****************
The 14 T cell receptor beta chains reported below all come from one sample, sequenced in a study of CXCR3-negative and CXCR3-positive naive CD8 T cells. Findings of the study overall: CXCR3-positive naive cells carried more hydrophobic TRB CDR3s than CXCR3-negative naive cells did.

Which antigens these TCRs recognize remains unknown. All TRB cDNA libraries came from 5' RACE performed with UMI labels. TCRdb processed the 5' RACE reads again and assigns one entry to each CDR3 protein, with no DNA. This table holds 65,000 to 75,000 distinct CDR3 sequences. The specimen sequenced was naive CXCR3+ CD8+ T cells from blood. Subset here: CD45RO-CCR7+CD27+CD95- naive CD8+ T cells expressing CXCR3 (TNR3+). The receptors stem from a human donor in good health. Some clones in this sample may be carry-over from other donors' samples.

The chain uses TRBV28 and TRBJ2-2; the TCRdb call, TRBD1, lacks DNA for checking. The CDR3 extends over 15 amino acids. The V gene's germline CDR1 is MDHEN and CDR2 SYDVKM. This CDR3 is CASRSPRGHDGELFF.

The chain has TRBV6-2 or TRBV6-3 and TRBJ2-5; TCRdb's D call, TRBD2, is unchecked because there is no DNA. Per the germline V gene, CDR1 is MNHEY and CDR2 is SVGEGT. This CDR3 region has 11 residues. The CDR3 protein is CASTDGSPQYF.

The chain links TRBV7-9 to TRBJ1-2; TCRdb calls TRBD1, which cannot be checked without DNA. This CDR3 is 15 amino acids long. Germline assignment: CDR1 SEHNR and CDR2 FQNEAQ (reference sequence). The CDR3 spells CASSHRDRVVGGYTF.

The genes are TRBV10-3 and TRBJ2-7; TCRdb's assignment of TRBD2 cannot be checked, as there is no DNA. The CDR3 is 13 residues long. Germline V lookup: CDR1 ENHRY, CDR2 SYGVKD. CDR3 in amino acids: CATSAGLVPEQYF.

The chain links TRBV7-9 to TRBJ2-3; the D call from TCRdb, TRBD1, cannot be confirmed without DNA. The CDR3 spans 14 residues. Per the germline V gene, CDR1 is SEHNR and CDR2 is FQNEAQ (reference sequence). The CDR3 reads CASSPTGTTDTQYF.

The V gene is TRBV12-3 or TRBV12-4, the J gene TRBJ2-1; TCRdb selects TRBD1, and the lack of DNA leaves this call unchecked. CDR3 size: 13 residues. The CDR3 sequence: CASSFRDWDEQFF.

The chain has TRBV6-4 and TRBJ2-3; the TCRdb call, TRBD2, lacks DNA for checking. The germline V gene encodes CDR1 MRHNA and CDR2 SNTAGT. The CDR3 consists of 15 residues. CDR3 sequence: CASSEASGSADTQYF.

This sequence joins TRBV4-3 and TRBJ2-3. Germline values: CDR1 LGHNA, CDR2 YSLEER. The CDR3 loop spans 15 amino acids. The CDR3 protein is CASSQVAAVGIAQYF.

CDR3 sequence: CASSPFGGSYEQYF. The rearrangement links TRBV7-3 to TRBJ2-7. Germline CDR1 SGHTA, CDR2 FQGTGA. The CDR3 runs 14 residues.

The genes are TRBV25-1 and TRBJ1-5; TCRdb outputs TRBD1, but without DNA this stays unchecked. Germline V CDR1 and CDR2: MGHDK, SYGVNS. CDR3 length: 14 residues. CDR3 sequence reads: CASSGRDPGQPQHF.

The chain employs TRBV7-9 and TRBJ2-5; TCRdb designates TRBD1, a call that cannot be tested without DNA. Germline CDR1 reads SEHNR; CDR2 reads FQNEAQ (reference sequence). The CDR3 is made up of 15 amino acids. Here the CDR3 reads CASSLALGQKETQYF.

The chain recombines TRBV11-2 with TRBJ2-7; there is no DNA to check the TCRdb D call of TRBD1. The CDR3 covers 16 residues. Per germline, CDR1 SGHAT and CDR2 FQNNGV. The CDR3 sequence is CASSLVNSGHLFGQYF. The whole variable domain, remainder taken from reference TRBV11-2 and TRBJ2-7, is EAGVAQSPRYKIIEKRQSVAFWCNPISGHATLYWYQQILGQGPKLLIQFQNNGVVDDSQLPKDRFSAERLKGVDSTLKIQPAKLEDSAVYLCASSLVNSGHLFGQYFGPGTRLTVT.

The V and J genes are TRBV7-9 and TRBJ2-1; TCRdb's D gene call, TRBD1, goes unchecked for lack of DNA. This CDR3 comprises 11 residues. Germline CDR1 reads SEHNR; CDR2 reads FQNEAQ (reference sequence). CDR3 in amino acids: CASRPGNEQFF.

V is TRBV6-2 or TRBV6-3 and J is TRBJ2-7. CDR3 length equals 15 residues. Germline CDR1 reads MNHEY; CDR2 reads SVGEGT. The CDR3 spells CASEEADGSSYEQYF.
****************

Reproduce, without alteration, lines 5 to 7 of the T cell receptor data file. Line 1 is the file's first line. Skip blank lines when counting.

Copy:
The chain links TRBV7-9 to TRBJ1-2; TCRdb calls TRBD1, which cannot be checked without DNA. This CDR3 is 15 amino acids long. Germline assignment: CDR1 SEHNR and CDR2 FQNEAQ (reference sequence). The CDR3 spells CASSHRDRVVGGYTF.

The genes are TRBV10-3 and TRBJ2-7; TCRdb's assignment of TRBD2 cannot be checked, as there is no DNA. The CDR3 is 13 residues long. Germline V lookup: CDR1 ENHRY, CDR2 SYGVKD. CDR3 in amino acids: CATSAGLVPEQYF.

The chain links TRBV7-9 to TRBJ2-3; the D call from TCRdb, TRBD1, cannot be confirmed without DNA. The CDR3 spans 14 residues. Per the germline V gene, CDR1 is SEHNR and CDR2 is FQNEAQ (reference sequence). The CDR3 reads CASSPTGTTDTQYF.